Scan Your World

Close your eyes while scanning or use your hands to cover them. Photograph/Laura Dyet

Close your eyes while scanning or use your hands to cover them. Photograph/Laura Dyet

Laura Dyet explores the fun of creating self portraits with the help of a scanner—an innovative alternative to using a camera.

My Assignment

  • Description
    This was an unintentional experiment that helped me discover a new perspective to portraiture—just by using a scanner.
  • Duration
    A few hours!
  • Notes
    Ensure that your eyes are completely shut while scanning as the light can cause retinal damage.

When we think of a scanner, we usually consider scanning documents, photos or negatives. But, do you know that it can be used instead of a camera? The idea is crazy and yet, is an effective way of creating artistic images. Popular as Scannography, it is a great tool to achieve fine art. What is more, you can make scannographs of yourself in the comfort of your home, as I discovered accidentally. However, do remember that keeping your eyes open while scanning can harm them.

My Perspective
Seven years ago, while I was scanning some documents, I was curious to see what would happen if I placed my face against the scanner. Excited by the results, I went ahead and scanned myself a few more times. I felt the joy of discovery each time I saw the outcome on my computer screen. It was entirely surreal!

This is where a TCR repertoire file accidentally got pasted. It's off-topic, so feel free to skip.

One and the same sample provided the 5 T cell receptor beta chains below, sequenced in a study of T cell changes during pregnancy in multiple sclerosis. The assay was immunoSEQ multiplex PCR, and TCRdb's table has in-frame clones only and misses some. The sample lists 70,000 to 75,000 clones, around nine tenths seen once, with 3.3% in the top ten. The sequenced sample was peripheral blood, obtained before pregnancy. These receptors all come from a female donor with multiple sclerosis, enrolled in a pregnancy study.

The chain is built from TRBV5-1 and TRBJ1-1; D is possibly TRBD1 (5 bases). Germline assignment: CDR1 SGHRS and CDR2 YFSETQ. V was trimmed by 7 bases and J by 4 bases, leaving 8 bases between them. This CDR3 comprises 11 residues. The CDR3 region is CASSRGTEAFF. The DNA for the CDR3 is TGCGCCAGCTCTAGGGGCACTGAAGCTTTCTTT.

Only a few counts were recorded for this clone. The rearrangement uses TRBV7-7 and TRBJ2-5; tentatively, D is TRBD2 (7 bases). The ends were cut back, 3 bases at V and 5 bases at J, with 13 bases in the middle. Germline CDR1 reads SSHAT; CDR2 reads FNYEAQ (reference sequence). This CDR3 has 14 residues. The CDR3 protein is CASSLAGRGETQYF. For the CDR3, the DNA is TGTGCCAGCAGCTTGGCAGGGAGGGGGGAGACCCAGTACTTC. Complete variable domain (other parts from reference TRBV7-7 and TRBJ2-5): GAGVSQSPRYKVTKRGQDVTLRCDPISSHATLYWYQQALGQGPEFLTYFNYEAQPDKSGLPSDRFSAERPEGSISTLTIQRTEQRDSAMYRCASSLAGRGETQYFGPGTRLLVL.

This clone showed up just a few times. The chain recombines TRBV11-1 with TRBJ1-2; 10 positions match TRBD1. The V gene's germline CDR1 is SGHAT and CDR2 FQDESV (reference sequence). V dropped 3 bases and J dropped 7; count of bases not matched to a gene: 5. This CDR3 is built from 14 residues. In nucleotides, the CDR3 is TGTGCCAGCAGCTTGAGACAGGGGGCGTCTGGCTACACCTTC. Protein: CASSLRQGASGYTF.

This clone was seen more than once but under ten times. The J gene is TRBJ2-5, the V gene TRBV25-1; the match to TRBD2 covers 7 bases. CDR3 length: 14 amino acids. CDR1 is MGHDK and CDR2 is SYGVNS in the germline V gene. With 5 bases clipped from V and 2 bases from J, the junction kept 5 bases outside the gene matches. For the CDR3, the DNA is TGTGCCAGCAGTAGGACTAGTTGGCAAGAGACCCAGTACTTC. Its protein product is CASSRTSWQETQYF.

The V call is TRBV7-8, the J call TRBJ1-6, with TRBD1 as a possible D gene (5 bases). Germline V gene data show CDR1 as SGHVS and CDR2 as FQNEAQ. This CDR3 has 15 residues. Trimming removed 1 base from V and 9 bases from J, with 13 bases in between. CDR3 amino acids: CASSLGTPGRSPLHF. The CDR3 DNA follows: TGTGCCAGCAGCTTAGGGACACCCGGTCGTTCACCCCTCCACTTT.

The Process
I realised that scannography is quite a simple process. All I needed to do was place my head on the scanner and hit the scan button. For making self-portraits, I had to keep the lid of the scanner up. This resulted in a black background as the depth-of-field in a scanner is limited. Additionally, doing this experiment inside a dark room helped me play up the effect of light and colours in the final image.

I experimented with how I placed my head on the scanner, used my hands and generally tried out different expressions. The only thing I had to remember was to keep my eyes shut as the light from the scanner was really bright.

The idea was to experiment. I did it with my hands and face; but you could make use of different objects and arrange them in a varied manner. The best part is that one cannot predict the results so each time you scan you know its going to be a unique image in its own way.

Scanner Art with Everyday Objects!

  • Flower petals, staplers, vegetables, earrings etc can make great subjects. Avoid objects with sharp edges that can harm the scanner glass.
  • To scan liquids like eggs or colours, place them on a transparency. Remember to keep the scanner’s lid open to prevent damage.
  • Cover the subject and scanner glass entirely with a piece of black material so that light does not escape from the scanner. Experiment with backdrops of different colours and textures.

This article originally appeared in the July 2016 issue of Better Photography.

Tags: Better Pictures, On Assignment, January 2011, scanography